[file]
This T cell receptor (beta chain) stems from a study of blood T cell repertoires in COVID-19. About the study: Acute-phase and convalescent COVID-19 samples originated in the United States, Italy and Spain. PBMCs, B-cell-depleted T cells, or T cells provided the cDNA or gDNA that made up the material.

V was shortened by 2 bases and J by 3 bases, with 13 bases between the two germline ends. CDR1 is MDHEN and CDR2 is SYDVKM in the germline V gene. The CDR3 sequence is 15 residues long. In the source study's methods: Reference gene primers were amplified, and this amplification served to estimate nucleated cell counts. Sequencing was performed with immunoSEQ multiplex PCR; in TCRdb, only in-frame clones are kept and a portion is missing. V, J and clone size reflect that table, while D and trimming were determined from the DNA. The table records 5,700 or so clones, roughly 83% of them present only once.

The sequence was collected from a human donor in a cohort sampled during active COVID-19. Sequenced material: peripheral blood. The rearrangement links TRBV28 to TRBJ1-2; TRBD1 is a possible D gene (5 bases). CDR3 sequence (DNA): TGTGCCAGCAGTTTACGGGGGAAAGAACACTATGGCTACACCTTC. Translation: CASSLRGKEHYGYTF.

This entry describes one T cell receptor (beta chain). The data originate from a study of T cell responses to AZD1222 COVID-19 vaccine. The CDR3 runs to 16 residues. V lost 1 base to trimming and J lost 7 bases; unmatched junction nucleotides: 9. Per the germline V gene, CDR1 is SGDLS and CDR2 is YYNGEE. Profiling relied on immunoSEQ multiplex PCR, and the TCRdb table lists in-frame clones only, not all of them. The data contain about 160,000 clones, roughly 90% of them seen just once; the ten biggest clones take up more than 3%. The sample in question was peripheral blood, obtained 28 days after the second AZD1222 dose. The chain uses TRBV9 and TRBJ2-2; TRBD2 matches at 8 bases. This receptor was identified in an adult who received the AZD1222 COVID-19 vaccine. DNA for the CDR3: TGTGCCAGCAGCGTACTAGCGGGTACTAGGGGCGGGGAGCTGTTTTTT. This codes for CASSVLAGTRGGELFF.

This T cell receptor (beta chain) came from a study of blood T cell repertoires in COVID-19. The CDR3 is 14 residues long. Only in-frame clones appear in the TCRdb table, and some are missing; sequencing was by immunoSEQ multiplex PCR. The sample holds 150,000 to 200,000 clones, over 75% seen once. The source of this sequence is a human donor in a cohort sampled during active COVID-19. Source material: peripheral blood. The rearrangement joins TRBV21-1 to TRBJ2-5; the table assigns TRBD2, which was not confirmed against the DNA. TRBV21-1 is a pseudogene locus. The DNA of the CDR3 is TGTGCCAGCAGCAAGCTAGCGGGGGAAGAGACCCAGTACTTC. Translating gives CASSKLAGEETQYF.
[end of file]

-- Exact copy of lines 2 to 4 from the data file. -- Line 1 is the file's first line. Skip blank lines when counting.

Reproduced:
V was shortened by 2 bases and J by 3 bases, with 13 bases between the two germline ends. CDR1 is MDHEN and CDR2 is SYDVKM in the germline V gene. The CDR3 sequence is 15 residues long. In the source study's methods: Reference gene primers were amplified, and this amplification served to estimate nucleated cell counts. Sequencing was performed with immunoSEQ multiplex PCR; in TCRdb, only in-frame clones are kept and a portion is missing. V, J and clone size reflect that table, while D and trimming were determined from the DNA. The table records 5,700 or so clones, roughly 83% of them present only once.

The sequence was collected from a human donor in a cohort sampled during active COVID-19. Sequenced material: peripheral blood. The rearrangement links TRBV28 to TRBJ1-2; TRBD1 is a possible D gene (5 bases). CDR3 sequence (DNA): TGTGCCAGCAGTTTACGGGGGAAAGAACACTATGGCTACACCTTC. Translation: CASSLRGKEHYGYTF.

This entry describes one T cell receptor (beta chain). The data originate from a study of T cell responses to AZD1222 COVID-19 vaccine. The CDR3 runs to 16 residues. V lost 1 base to trimming and J lost 7 bases; unmatched junction nucleotides: 9. Per the germline V gene, CDR1 is SGDLS and CDR2 is YYNGEE. Profiling relied on immunoSEQ multiplex PCR, and the TCRdb table lists in-frame clones only, not all of them. The data contain about 160,000 clones, roughly 90% of them seen just once; the ten biggest clones take up more than 3%. The sample in question was peripheral blood, obtained 28 days after the second AZD1222 dose. The chain uses TRBV9 and TRBJ2-2; TRBD2 matches at 8 bases. This receptor was identified in an adult who received the AZD1222 COVID-19 vaccine. DNA for the CDR3: TGTGCCAGCAGCGTACTAGCGGGTACTAGGGGCGGGGAGCTGTTTTTT. This codes for CASSVLAGTRGGELFF.